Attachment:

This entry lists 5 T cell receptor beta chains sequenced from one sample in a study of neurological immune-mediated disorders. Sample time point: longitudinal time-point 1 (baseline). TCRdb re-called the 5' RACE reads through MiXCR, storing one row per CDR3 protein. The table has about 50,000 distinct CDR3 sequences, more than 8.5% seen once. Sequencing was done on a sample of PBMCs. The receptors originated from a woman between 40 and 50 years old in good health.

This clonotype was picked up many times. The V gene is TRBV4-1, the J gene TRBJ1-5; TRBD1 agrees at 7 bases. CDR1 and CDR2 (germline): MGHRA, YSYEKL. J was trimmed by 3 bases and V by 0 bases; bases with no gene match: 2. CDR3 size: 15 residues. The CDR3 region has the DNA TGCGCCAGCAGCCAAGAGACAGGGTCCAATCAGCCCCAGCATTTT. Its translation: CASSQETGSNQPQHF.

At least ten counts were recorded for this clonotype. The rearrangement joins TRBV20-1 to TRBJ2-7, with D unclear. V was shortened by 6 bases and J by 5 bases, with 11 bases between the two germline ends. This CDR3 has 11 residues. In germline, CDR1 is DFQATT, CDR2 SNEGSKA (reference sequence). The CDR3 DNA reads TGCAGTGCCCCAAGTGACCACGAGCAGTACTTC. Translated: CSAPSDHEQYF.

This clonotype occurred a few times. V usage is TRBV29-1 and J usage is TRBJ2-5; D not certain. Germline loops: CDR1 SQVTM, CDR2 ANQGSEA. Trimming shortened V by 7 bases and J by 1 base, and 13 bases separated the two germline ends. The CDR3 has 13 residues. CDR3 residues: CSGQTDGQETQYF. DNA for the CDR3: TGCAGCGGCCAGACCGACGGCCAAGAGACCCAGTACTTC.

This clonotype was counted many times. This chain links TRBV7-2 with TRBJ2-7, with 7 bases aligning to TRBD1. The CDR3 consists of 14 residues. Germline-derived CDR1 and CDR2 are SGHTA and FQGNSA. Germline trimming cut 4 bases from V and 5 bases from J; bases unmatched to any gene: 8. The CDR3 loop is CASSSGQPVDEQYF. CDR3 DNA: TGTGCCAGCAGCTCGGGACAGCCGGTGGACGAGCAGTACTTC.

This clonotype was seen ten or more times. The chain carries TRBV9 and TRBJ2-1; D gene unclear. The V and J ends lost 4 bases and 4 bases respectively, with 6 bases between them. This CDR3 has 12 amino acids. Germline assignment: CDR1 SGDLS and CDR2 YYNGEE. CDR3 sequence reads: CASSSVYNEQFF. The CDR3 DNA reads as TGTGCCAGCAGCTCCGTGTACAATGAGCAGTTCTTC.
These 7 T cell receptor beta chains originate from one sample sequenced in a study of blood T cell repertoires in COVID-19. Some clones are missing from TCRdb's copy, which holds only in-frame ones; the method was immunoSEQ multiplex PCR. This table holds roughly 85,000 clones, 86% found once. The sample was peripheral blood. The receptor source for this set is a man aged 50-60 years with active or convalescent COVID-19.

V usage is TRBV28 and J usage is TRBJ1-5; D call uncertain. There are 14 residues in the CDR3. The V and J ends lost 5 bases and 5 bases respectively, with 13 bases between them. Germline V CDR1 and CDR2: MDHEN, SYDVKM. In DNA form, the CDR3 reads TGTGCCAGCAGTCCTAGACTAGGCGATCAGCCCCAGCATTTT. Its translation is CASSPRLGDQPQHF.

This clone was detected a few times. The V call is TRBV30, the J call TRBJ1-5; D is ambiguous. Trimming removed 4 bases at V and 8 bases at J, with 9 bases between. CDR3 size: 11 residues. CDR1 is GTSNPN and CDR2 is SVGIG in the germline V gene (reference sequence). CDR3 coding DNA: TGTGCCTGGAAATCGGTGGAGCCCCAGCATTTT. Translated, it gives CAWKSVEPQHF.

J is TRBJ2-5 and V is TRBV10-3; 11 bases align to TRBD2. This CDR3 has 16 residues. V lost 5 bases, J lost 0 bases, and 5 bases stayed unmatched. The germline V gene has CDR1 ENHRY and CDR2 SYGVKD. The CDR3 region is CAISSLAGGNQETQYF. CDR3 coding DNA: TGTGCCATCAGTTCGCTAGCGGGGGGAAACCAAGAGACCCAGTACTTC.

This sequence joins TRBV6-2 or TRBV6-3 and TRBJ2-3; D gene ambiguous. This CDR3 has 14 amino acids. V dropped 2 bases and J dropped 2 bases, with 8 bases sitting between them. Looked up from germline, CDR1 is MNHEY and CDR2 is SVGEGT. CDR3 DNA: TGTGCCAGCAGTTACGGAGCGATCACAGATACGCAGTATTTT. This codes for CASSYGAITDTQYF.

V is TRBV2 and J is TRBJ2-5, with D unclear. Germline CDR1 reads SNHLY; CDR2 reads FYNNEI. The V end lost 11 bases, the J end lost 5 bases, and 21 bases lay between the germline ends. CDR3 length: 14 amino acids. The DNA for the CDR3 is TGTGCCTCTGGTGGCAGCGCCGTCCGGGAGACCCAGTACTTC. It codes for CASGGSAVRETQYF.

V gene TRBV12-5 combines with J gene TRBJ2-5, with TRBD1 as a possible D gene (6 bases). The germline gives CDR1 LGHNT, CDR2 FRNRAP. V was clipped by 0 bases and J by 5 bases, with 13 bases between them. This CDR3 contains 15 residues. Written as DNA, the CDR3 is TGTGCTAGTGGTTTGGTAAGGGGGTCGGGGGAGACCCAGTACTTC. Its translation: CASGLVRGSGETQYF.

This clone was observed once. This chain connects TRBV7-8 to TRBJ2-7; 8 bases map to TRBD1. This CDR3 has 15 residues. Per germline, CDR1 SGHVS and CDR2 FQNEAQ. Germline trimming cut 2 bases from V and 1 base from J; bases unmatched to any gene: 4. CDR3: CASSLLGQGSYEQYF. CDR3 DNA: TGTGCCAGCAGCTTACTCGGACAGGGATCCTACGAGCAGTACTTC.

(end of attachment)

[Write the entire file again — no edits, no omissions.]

This entry lists 5 T cell receptor beta chains sequenced from one sample in a study of neurological immune-mediated disorders. Sample time point: longitudinal time-point 1 (baseline). TCRdb re-called the 5' RACE reads through MiXCR, storing one row per CDR3 protein. The table has about 50,000 distinct CDR3 sequences, more than 8.5% seen once. Sequencing was done on a sample of PBMCs. The receptors originated from a woman between 40 and 50 years old in good health.

This clonotype was picked up many times. The V gene is TRBV4-1, the J gene TRBJ1-5; TRBD1 agrees at 7 bases. CDR1 and CDR2 (germline): MGHRA, YSYEKL. J was trimmed by 3 bases and V by 0 bases; bases with no gene match: 2. CDR3 size: 15 residues. The CDR3 region has the DNA TGCGCCAGCAGCCAAGAGACAGGGTCCAATCAGCCCCAGCATTTT. Its translation: CASSQETGSNQPQHF.

At least ten counts were recorded for this clonotype. The rearrangement joins TRBV20-1 to TRBJ2-7, with D unclear. V was shortened by 6 bases and J by 5 bases, with 11 bases between the two germline ends. This CDR3 has 11 residues. In germline, CDR1 is DFQATT, CDR2 SNEGSKA (reference sequence). The CDR3 DNA reads TGCAGTGCCCCAAGTGACCACGAGCAGTACTTC. Translated: CSAPSDHEQYF.

This clonotype occurred a few times. V usage is TRBV29-1 and J usage is TRBJ2-5; D not certain. Germline loops: CDR1 SQVTM, CDR2 ANQGSEA. Trimming shortened V by 7 bases and J by 1 base, and 13 bases separated the two germline ends. The CDR3 has 13 residues. CDR3 residues: CSGQTDGQETQYF. DNA for the CDR3: TGCAGCGGCCAGACCGACGGCCAAGAGACCCAGTACTTC.

This clonotype was counted many times. This chain links TRBV7-2 with TRBJ2-7, with 7 bases aligning to TRBD1. The CDR3 consists of 14 residues. Germline-derived CDR1 and CDR2 are SGHTA and FQGNSA. Germline trimming cut 4 bases from V and 5 bases from J; bases unmatched to any gene: 8. The CDR3 loop is CASSSGQPVDEQYF. CDR3 DNA: TGTGCCAGCAGCTCGGGACAGCCGGTGGACGAGCAGTACTTC.

This clonotype was seen ten or more times. The chain carries TRBV9 and TRBJ2-1; D gene unclear. The V and J ends lost 4 bases and 4 bases respectively, with 6 bases between them. This CDR3 has 12 amino acids. Germline assignment: CDR1 SGDLS and CDR2 YYNGEE. CDR3 sequence reads: CASSSVYNEQFF. The CDR3 DNA reads as TGTGCCAGCAGCTCCGTGTACAATGAGCAGTTCTTC.
These 7 T cell receptor beta chains originate from one sample sequenced in a study of blood T cell repertoires in COVID-19. Some clones are missing from TCRdb's copy, which holds only in-frame ones; the method was immunoSEQ multiplex PCR. This table holds roughly 85,000 clones, 86% found once. The sample was peripheral blood. The receptor source for this set is a man aged 50-60 years with active or convalescent COVID-19.

V usage is TRBV28 and J usage is TRBJ1-5; D call uncertain. There are 14 residues in the CDR3. The V and J ends lost 5 bases and 5 bases respectively, with 13 bases between them. Germline V CDR1 and CDR2: MDHEN, SYDVKM. In DNA form, the CDR3 reads TGTGCCAGCAGTCCTAGACTAGGCGATCAGCCCCAGCATTTT. Its translation is CASSPRLGDQPQHF.

This clone was detected a few times. The V call is TRBV30, the J call TRBJ1-5; D is ambiguous. Trimming removed 4 bases at V and 8 bases at J, with 9 bases between. CDR3 size: 11 residues. CDR1 is GTSNPN and CDR2 is SVGIG in the germline V gene (reference sequence). CDR3 coding DNA: TGTGCCTGGAAATCGGTGGAGCCCCAGCATTTT. Translated, it gives CAWKSVEPQHF.

J is TRBJ2-5 and V is TRBV10-3; 11 bases align to TRBD2. This CDR3 has 16 residues. V lost 5 bases, J lost 0 bases, and 5 bases stayed unmatched. The germline V gene has CDR1 ENHRY and CDR2 SYGVKD. The CDR3 region is CAISSLAGGNQETQYF. CDR3 coding DNA: TGTGCCATCAGTTCGCTAGCGGGGGGAAACCAAGAGACCCAGTACTTC.

This sequence joins TRBV6-2 or TRBV6-3 and TRBJ2-3; D gene ambiguous. This CDR3 has 14 amino acids. V dropped 2 bases and J dropped 2 bases, with 8 bases sitting between them. Looked up from germline, CDR1 is MNHEY and CDR2 is SVGEGT. CDR3 DNA: TGTGCCAGCAGTTACGGAGCGATCACAGATACGCAGTATTTT. This codes for CASSYGAITDTQYF.

V is TRBV2 and J is TRBJ2-5, with D unclear. Germline CDR1 reads SNHLY; CDR2 reads FYNNEI. The V end lost 11 bases, the J end lost 5 bases, and 21 bases lay between the germline ends. CDR3 length: 14 amino acids. The DNA for the CDR3 is TGTGCCTCTGGTGGCAGCGCCGTCCGGGAGACCCAGTACTTC. It codes for CASGGSAVRETQYF.

V gene TRBV12-5 combines with J gene TRBJ2-5, with TRBD1 as a possible D gene (6 bases). The germline gives CDR1 LGHNT, CDR2 FRNRAP. V was clipped by 0 bases and J by 5 bases, with 13 bases between them. This CDR3 contains 15 residues. Written as DNA, the CDR3 is TGTGCTAGTGGTTTGGTAAGGGGGTCGGGGGAGACCCAGTACTTC. Its translation: CASGLVRGSGETQYF.

This clone was observed once. This chain connects TRBV7-8 to TRBJ2-7; 8 bases map to TRBD1. This CDR3 has 15 residues. Per germline, CDR1 SGHVS and CDR2 FQNEAQ. Germline trimming cut 2 bases from V and 1 base from J; bases unmatched to any gene: 4. CDR3: CASSLLGQGSYEQYF. CDR3 DNA: TGTGCCAGCAGCTTACTCGGACAGGGATCCTACGAGCAGTACTTC.